India’s low level of inter-state mobility is puzzling because there are no explicit barriers. We suggest a possible explanation: The entitlement programmes implemented at the state level. First, major social benefits are not portable across state boundaries since they are administered by state governments, even when they are centrally funded. For example, access to subsidised food through the public distribution system (PDS), and even admission to public hospitals has been administered through “ration cards”, issued and accepted only by the home state government. We find that in states where the PDS offers higher levels of coverage, unskilled migrants are less likely to move out-of-state.

A nationally portable identity is an important step. But the disincentive to move will disappear only when, say, someone from Bihar can access all social benefits when they move to Maharashtra. And those benefits would need to include access to public hospitals and schools even when people move from one state to another. While non-portability of benefits inhibits the migration of the poor and the unskilled, two other factors contribute to the inertia of those seeking higher education and skilled jobs.

Many universities and technical institutes are administered by state governments, and state residents get preferential admission through “state quota seats”. For example, the state quota in state medical colleges is more than 70 per cent in Maharashtra. The “domicile certificates” necessary for eligibility for the state quota require continuous residence in the state, ranging from three years in Uttar Pradesh to 10 in Rajasthan. Not surprisingly, the relative share of migrants moving out-of-state to seek higher education is lower in states with higher rates of access to tertiary education.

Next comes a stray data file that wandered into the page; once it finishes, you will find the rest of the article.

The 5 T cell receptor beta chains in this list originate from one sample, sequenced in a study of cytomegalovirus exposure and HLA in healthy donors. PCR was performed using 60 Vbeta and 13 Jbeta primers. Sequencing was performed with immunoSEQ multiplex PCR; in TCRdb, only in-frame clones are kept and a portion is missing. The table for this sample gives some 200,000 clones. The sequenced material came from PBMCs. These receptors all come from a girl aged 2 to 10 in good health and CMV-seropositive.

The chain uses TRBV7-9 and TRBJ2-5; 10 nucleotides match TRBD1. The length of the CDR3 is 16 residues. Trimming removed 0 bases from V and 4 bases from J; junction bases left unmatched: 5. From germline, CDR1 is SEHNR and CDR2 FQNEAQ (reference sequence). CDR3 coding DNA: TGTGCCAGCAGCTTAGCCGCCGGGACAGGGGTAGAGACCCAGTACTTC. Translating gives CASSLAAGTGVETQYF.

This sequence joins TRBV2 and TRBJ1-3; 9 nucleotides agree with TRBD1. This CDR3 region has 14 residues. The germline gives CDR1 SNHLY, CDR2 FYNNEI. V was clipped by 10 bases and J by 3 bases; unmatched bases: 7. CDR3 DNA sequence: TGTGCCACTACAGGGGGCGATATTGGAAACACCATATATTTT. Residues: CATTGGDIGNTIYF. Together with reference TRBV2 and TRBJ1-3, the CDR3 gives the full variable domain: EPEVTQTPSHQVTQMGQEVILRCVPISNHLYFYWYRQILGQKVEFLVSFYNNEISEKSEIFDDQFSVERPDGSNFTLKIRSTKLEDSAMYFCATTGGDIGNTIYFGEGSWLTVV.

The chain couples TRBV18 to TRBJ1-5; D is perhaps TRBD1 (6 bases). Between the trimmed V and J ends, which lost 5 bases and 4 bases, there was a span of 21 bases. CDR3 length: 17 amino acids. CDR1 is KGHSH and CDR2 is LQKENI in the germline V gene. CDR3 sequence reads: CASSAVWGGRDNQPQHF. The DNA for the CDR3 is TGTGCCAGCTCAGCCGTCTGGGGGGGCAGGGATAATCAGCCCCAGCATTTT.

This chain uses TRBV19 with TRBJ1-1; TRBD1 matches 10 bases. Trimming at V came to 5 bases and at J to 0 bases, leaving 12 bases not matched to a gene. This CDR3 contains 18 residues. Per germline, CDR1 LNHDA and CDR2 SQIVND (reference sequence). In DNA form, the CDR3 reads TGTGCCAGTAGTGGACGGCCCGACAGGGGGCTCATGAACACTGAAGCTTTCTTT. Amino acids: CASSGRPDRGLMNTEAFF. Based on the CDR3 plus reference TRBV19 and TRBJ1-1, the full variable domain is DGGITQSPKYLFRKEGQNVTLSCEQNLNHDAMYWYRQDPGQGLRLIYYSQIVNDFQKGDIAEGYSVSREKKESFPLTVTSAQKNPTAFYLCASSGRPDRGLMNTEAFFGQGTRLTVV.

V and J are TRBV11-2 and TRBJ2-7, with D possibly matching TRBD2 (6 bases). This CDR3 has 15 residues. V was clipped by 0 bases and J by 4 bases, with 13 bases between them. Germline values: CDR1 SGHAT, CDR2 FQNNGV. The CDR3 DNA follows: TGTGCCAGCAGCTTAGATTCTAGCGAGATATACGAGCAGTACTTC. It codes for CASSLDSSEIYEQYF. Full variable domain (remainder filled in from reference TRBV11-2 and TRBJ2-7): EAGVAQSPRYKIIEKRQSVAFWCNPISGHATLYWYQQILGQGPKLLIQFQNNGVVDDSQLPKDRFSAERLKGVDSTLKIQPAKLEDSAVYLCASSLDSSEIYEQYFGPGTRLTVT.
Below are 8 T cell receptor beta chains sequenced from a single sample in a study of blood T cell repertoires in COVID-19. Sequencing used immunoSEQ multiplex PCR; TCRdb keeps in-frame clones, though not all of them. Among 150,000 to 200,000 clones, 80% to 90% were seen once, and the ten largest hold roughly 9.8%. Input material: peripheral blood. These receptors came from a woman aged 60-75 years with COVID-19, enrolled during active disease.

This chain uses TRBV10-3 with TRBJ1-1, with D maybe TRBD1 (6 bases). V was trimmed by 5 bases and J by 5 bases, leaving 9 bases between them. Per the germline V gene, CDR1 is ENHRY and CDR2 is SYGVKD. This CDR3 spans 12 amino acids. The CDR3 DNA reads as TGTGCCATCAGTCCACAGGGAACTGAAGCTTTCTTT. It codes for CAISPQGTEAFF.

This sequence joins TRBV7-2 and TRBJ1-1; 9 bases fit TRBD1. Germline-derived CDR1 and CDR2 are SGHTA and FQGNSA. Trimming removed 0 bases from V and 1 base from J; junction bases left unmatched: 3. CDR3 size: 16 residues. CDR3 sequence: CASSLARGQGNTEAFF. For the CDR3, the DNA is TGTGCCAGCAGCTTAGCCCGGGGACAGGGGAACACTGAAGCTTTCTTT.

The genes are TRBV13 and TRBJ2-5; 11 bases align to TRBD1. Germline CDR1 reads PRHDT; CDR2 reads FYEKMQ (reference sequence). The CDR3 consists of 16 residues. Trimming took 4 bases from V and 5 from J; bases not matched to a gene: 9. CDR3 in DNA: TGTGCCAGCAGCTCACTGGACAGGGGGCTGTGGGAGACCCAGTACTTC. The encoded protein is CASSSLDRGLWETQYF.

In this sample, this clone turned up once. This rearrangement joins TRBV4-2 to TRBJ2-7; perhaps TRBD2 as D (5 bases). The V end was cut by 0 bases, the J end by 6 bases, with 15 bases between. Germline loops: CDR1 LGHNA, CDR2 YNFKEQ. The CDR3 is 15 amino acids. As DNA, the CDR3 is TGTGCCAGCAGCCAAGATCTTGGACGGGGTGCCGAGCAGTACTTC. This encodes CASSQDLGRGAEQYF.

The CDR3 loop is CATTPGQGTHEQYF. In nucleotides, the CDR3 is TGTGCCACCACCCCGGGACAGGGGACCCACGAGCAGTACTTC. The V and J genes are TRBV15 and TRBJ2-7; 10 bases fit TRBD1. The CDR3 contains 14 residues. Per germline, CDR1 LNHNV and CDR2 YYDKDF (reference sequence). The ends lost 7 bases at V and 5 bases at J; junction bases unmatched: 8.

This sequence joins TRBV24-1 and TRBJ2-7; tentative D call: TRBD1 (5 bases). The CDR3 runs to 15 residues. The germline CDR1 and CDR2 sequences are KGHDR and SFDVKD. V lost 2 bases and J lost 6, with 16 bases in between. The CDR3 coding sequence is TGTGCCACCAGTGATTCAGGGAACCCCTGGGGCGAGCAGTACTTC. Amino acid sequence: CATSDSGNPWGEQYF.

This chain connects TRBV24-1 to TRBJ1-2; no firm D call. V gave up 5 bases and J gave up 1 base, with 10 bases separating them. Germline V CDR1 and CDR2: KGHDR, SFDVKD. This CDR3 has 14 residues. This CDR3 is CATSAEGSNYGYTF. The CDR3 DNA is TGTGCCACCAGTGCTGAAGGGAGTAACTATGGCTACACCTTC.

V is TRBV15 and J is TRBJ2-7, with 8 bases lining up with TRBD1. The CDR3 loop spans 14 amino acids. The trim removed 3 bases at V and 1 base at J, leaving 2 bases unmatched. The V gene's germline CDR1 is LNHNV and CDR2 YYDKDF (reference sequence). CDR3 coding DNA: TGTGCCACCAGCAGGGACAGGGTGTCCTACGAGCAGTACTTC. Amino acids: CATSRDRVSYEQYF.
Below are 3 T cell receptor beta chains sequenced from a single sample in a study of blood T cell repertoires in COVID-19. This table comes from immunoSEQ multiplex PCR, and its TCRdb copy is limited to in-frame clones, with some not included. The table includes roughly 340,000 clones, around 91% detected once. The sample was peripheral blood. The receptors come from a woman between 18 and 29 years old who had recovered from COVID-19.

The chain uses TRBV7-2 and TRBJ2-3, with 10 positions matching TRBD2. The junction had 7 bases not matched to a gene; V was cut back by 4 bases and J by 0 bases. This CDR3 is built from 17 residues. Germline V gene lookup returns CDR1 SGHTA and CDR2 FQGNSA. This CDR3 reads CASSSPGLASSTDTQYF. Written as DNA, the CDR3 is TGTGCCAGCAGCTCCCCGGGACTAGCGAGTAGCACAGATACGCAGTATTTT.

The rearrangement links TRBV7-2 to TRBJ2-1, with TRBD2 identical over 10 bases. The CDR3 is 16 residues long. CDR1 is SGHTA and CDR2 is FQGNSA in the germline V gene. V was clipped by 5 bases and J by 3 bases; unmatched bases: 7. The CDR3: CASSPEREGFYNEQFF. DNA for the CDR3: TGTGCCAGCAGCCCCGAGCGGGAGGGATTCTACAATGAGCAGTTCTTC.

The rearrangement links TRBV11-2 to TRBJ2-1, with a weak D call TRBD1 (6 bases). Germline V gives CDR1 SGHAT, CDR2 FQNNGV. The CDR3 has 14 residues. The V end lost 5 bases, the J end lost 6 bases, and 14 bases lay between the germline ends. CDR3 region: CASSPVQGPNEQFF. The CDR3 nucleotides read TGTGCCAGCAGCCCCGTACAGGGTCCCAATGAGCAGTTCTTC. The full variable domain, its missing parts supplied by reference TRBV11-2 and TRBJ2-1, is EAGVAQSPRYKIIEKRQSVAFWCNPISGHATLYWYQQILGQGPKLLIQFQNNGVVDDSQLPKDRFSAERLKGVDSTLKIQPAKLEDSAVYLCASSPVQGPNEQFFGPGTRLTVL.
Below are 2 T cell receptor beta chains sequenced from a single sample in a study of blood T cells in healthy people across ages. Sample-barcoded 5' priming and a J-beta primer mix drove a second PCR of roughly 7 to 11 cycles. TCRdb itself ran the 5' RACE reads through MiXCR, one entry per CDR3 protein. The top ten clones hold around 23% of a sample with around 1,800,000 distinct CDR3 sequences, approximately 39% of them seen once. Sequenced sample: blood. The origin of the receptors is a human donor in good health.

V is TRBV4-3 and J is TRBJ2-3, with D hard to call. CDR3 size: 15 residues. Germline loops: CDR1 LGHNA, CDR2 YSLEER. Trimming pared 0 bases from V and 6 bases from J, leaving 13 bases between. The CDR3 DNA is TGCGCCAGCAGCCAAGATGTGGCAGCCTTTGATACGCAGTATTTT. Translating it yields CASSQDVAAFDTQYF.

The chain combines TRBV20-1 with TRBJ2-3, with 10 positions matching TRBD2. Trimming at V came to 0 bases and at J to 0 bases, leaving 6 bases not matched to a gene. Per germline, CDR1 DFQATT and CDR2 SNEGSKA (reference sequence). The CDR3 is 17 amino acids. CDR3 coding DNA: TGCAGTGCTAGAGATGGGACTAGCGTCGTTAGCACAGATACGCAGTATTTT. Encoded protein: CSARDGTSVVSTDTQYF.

Even though the public sector accounts for only about five per cent of total employment in India, it employs more than half of the higher-skilled. And in most states, more than three-fourths of government jobs are with the state rather than central government. State domicile is a common requirement for jobs in state government entities. Sure enough, we find that in states with higher rates of public employment, skilled migrants are relatively less likely to move out-of-state.

The impact of this discrimination in state employment should diminish as the private sector grows. However, some states are flirting with broader “jobs for natives” policies. In 2016, Karnataka announced that both public and private sector firms would have to reserve 70 per cent of their jobs for state residents, or lose access to state government industrial policy benefits. Odisha, Maharashtra, and Himachal Pradesh have similar quotas for state residents in factory jobs.

India’s “fragmented entitlements” are likely to dampen growth and perpetuate pockets of poverty by preventing people from seeking the most productive opportunities across the entire country. Only when each Indian state grants all Indian citizens equal access to benefits, education and employment, will India really be on the move.